Draghi reassures German MPs on bond-buying plan
EUROPEAN CENTRAL Bank president Mario Draghi told German MPs yesterday that his institution’s bond-buying programme would not drive inflation or compromise the ECB’s political independence.
Mr Draghi’s unusual decision to address a national parliament reflects his concern at the growing belief in German political and economic circles that the ECB has allowed itself become a political hostage in the crisis.
The Outright Monetary Transactions (OMT) programme, designed to lower interest rates for crisis-hit euro zone countries, has brought Mr Draghi into open dispute with the Bundesbank, which has refused to back the programme.
Yesterday’s Bundestag appearance – technically the central bank is answerable only to the European Parliament – was an attempt to stanch what the ECB views as a growing flow of misinformation in the German media.
“I am aware that some observers in this country remain concerned about the potential impact of this policy,” said Mr Draghi to a closed-door hearing of the Bundestag’s committees on Europe, finance and budgetary affairs.
The OMT programme was devised to address “severe fragmentation” in an “increasingly disturbed” euro system. Increasingly divergent interest rates posed a threat to economic growth and public finances, he said.
The ECB president dismissed the main criticisms of the programme, widely aired in Berlin and Frankfurt. Firstly, the bank had not begun the forbidden financing of governments, he said, because it would only buy bonds from investors on secondary markets – and only papers with short maturities of up to three years.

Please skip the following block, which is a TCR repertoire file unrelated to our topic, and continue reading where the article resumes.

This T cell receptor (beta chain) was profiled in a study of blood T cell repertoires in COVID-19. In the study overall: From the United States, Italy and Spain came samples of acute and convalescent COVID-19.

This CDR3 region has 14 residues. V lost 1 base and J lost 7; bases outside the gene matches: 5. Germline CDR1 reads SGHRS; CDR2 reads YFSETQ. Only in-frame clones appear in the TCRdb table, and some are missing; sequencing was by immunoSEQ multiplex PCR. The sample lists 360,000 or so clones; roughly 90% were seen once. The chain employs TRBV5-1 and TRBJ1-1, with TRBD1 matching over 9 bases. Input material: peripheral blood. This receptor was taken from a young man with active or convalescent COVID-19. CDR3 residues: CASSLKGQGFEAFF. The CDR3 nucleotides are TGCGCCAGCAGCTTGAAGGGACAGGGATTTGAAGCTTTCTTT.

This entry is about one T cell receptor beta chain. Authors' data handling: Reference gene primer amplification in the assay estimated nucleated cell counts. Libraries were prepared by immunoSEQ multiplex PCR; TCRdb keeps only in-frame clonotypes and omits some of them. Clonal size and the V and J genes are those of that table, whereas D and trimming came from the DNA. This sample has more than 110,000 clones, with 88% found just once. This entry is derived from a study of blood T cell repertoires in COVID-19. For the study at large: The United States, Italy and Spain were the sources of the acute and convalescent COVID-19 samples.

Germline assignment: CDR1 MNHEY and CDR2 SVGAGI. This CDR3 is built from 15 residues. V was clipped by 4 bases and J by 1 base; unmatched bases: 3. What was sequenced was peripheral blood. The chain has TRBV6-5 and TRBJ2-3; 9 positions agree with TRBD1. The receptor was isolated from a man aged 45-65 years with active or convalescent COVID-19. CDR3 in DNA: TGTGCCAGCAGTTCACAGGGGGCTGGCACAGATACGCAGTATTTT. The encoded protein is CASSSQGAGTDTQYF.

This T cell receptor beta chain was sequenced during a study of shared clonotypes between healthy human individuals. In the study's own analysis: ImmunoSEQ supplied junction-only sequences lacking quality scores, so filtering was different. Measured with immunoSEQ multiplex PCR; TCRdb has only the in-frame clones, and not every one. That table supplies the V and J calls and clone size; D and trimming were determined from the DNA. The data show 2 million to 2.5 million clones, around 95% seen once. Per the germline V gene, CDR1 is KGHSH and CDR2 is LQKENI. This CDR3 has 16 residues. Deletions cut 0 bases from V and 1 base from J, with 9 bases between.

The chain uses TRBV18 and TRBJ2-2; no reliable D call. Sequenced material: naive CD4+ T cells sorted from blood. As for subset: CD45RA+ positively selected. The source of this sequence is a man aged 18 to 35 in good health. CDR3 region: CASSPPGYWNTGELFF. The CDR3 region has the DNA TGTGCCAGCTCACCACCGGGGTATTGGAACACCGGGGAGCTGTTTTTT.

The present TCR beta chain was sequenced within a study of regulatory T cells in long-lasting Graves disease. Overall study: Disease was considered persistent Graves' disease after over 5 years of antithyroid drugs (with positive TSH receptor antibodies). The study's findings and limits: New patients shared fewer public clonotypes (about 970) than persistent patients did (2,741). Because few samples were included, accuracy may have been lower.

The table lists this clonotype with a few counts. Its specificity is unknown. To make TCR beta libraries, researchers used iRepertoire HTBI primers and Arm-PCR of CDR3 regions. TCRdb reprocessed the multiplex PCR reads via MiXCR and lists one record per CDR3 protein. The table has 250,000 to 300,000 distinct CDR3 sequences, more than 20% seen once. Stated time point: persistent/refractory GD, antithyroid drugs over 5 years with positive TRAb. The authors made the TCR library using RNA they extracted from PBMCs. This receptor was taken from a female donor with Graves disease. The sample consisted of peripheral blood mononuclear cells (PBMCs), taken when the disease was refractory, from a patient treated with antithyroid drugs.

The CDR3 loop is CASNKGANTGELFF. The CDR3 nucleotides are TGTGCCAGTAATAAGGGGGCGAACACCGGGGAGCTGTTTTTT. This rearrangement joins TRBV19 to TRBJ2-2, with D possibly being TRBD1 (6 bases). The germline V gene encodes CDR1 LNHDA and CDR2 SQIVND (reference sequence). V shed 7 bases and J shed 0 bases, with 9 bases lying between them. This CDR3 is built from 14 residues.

Conditions attached to bond-buying – in particular that countries in question apply for an European Stability Mechanism (ESM) bailout – would preserve the ECB’s independence from politics, he said.
Crucially, for German ears, he said the programme had shown no negative effect on the “firmly anchored” inflation rate – and its future expectation – because the overall affect of the OMT was neutral. “For every euro we inject, we will withdraw a euro,” he said.
Mr Draghi’s appearance appeared to have had the desired effect. Norbert Barthle, budgetary spokesman for the ruling CDU, said Mr Draghi’s answers were “very convincing”.
Meanwhile the head of the ESM said he expected that bailed-out countries should be in a position to finance themselves by the end of 2014. “That should be well under way in two years,” Klaus Regling, head of the ESM, said. He did not name specific countries.